Yes, there should be more stories featuring disabilities, and even disabled heroes/heroines. But if you are uncomfortable to write them, or concerned that even with research that you could get it wrong, perhaps it's a good idea to think about what a disability in the far future might be when we are already on the brink of being medically able to do so much more.

With thanks to my daughter for the information on Earth Girl.


After spending twelve years working as an Analytical Chemist in a Metals and Minerals laboratory, Pippa Jay is now a stay-at-home mum who writes scifi and the supernatural. Somewhere along the way a touch of romance crept into her work and refused to leave. In between torturing her plethora of characters, she spends the odd free moment playing guitar very badly, punishing herself with freestyle street dance, and studying the Dark Side of the Force. Although happily settled in the historical town of Colchester in the UK with her husband of 21 years and three little monsters, she continues to roam the rest of the Universe in her head.

Pippa Jay is a dedicated member of the Science Fiction Romance Brigade, blogging at Spacefreighters Lounge, Adventures in Scifi, and Romancing the Genres. Her works include YA and adult scifi, scifi romance, and paranormal titles, and she’s one of eight authors included in the science fiction romance anthology—Tales from the SFR Brigade. She’s also a double SFR Galaxy Award winner, been a finalist in the Heart of Denver RWA Aspen Gold Contest (3rd place), and the GCC RWA Silken Sands Star Awards (2nd place).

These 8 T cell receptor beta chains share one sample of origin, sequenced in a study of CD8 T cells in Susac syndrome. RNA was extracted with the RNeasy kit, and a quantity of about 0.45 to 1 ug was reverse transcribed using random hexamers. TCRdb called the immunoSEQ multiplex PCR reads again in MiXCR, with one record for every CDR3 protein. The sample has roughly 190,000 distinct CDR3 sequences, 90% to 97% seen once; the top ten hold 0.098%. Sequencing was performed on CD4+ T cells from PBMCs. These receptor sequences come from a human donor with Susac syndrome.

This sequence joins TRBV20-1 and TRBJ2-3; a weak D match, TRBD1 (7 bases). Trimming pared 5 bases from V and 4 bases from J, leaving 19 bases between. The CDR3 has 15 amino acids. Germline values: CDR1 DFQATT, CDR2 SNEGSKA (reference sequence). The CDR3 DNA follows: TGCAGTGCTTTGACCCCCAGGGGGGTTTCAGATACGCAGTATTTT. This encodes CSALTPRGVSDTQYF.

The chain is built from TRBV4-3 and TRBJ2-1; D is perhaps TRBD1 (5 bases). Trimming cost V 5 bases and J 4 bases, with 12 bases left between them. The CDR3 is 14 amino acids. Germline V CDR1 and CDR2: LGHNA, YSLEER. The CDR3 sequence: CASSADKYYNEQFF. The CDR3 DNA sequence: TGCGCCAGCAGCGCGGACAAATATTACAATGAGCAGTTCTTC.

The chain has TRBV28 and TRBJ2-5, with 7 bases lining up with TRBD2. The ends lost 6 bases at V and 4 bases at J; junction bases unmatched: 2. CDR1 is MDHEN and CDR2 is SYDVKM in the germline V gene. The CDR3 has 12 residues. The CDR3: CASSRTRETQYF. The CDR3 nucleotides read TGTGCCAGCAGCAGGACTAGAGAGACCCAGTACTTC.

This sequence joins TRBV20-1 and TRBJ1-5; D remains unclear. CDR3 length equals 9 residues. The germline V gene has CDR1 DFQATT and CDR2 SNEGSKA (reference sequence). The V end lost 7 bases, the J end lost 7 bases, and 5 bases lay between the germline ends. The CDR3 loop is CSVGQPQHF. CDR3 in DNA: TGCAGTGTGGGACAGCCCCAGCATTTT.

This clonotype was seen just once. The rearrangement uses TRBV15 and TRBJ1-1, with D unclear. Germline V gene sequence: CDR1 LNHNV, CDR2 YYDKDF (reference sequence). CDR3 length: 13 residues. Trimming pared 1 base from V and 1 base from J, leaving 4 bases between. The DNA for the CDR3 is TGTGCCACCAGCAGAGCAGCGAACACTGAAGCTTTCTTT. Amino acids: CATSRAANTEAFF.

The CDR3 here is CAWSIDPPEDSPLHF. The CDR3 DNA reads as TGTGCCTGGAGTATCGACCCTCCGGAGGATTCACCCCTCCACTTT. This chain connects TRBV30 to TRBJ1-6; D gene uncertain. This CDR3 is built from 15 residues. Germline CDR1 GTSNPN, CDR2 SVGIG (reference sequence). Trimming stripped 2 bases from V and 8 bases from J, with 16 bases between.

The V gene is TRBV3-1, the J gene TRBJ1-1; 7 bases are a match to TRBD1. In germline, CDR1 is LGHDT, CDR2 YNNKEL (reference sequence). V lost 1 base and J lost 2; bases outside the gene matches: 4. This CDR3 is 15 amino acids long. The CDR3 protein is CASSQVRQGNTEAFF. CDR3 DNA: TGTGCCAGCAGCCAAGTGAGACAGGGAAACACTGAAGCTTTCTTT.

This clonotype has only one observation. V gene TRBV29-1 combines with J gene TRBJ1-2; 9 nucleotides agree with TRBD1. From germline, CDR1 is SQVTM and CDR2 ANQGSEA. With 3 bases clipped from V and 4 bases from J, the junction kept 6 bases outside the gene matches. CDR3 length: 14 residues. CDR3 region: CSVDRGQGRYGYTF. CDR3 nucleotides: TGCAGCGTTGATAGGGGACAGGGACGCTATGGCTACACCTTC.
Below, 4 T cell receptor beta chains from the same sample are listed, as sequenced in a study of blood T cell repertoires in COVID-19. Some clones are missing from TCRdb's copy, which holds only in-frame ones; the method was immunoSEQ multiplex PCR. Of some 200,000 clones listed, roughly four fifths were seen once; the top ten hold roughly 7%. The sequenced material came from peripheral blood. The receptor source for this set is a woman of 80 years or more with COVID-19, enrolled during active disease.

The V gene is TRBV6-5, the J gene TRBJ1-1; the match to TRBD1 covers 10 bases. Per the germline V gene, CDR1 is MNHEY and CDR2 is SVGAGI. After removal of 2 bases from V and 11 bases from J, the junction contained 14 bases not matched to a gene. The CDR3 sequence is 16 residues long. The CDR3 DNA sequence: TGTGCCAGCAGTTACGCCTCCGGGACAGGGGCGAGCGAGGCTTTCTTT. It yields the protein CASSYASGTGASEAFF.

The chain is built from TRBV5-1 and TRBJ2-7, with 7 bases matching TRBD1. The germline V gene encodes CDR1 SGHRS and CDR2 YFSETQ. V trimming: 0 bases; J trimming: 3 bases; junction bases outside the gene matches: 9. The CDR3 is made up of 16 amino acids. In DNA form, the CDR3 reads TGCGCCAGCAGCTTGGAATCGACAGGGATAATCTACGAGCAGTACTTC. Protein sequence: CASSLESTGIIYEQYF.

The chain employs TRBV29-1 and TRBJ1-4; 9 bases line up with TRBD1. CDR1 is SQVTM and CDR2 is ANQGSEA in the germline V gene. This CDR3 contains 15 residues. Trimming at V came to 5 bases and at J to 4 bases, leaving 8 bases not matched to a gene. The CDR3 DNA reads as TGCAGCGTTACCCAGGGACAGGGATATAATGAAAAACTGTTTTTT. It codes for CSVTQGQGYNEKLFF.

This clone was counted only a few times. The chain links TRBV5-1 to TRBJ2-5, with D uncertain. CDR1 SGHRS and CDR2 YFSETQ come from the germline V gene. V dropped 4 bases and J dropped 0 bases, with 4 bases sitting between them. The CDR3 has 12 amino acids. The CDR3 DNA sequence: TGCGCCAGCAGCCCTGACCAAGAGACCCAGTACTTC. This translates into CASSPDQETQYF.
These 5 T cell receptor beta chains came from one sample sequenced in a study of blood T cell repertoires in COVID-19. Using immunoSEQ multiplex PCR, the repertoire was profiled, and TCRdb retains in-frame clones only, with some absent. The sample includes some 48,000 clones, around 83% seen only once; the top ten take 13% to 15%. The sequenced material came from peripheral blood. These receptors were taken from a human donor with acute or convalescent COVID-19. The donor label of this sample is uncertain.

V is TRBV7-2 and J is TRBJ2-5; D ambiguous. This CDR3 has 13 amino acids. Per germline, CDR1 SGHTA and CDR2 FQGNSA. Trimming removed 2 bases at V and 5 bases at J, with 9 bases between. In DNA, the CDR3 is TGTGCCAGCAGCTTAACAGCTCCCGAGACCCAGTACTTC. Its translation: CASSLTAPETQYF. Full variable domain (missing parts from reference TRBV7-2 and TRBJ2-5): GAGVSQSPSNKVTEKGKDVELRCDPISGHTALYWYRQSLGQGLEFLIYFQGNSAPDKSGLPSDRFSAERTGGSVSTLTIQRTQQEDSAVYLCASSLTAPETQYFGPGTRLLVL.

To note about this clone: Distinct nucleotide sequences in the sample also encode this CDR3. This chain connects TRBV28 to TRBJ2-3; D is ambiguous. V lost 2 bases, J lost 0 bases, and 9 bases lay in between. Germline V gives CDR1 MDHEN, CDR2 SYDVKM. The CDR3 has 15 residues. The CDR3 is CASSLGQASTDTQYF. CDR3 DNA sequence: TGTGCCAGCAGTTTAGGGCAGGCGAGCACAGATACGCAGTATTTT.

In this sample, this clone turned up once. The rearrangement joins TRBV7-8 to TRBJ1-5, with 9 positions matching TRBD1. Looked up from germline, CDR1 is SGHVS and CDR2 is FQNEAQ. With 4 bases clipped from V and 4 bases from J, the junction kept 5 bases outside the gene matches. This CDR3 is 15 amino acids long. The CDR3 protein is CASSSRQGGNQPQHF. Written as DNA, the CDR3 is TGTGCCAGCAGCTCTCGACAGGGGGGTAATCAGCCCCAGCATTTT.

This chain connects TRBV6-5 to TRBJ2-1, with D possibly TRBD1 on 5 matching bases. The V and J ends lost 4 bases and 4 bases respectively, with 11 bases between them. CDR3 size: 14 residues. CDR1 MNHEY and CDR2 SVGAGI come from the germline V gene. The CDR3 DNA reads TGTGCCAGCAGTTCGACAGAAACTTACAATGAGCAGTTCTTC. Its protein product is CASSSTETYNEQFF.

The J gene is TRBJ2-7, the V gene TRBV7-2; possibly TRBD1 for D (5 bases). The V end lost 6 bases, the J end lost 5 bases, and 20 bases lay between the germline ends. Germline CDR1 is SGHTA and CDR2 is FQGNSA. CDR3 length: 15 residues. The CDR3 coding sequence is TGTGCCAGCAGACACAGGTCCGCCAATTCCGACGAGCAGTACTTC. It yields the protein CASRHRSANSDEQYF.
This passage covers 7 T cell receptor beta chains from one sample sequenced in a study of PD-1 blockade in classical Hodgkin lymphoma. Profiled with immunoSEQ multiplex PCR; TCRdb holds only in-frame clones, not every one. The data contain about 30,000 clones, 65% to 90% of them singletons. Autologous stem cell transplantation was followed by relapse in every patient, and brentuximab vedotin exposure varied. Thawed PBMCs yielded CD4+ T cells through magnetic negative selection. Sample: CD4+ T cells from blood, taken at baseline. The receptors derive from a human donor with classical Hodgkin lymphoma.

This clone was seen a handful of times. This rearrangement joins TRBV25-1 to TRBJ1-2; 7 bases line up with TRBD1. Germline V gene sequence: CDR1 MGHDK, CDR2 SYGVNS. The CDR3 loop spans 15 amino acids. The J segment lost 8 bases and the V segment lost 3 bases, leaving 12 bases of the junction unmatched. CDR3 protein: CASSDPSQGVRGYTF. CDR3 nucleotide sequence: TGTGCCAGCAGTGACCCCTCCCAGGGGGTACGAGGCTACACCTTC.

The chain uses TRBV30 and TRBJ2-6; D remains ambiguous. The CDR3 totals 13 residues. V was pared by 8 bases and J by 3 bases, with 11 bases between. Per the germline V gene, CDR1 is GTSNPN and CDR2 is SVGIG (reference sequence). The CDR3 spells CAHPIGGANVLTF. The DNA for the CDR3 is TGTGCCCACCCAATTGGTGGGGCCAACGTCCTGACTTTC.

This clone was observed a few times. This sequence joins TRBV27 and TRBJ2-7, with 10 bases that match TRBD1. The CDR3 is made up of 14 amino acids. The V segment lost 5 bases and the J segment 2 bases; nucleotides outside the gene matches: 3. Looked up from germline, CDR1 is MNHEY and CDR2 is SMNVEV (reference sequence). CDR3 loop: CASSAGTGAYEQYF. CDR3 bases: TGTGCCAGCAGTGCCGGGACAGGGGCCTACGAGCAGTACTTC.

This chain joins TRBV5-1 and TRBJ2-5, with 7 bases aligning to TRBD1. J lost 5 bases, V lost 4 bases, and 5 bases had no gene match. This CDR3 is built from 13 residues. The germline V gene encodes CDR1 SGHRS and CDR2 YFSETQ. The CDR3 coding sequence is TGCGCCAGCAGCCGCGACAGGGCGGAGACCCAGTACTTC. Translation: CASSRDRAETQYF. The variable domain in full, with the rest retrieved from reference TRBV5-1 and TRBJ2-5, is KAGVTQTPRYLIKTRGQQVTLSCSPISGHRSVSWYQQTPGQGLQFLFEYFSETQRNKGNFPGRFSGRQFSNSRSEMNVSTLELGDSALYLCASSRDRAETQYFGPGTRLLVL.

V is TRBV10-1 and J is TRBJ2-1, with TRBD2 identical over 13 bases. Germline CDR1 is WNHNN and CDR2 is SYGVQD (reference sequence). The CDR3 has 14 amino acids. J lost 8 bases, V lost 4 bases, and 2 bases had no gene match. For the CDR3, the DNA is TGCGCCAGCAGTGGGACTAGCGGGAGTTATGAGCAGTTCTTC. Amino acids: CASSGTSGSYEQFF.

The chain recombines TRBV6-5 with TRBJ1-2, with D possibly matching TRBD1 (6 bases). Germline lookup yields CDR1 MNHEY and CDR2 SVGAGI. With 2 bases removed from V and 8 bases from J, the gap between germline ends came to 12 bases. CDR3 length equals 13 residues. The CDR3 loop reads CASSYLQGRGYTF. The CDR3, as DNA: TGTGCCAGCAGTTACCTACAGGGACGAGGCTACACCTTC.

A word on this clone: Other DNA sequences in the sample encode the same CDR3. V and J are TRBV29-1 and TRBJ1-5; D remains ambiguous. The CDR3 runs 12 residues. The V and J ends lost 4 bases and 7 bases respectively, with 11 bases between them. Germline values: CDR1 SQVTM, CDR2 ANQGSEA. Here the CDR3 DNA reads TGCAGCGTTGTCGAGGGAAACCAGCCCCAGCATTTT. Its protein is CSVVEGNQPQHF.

You can stalk her at her website, or at her blog, but without doubt her favorite place to hang around and chat is on Twitter as @pippajaygreenYou can also find her on Facebook, Pinterest, Google+, Goodreads, and Wattpad.

Her latest work is an alternative 1920s superhero romance--When Dark Falls--released 21st November by Breathless Press.
Available at... Breathless Press

All Romance eBooks | Bookstrand
Smashwords | Barnes&Noble
Amazon US | Amazon UK
In a city where Dark Technologies Inc. now runs the show, Kadie Williams has more immediate concerns than the fall of Blaze, their guardian superhero. Almost every morning for the last few months she’s woken up with cuts and bruises on her body, and no idea how she got them. There are no nightmares. No evidence that she sleepwalks, or any sign of a break in. And nothing to tell her who’s been cleaning up after her. As just one of thousands of civilians conscripted to slave away in the labs of Professor Dark, she knew there'd be trouble ahead. But she never expected it to be so bad, or so personal.

Desperate for answers, Kadie looks to the new defender of the night, the only person who can hinder the total domination of Professor Dark—Nocturnelle. The mysterious vigilante superhero came from nowhere with her cybernetic sidekick Shadow, set on putting an end to the brutality of Dark's regime. But as his laboratories work on a new secret super-weapon, Nocturnelle and Shadow may not be enough to save Nephopolis...or to save Kadie either.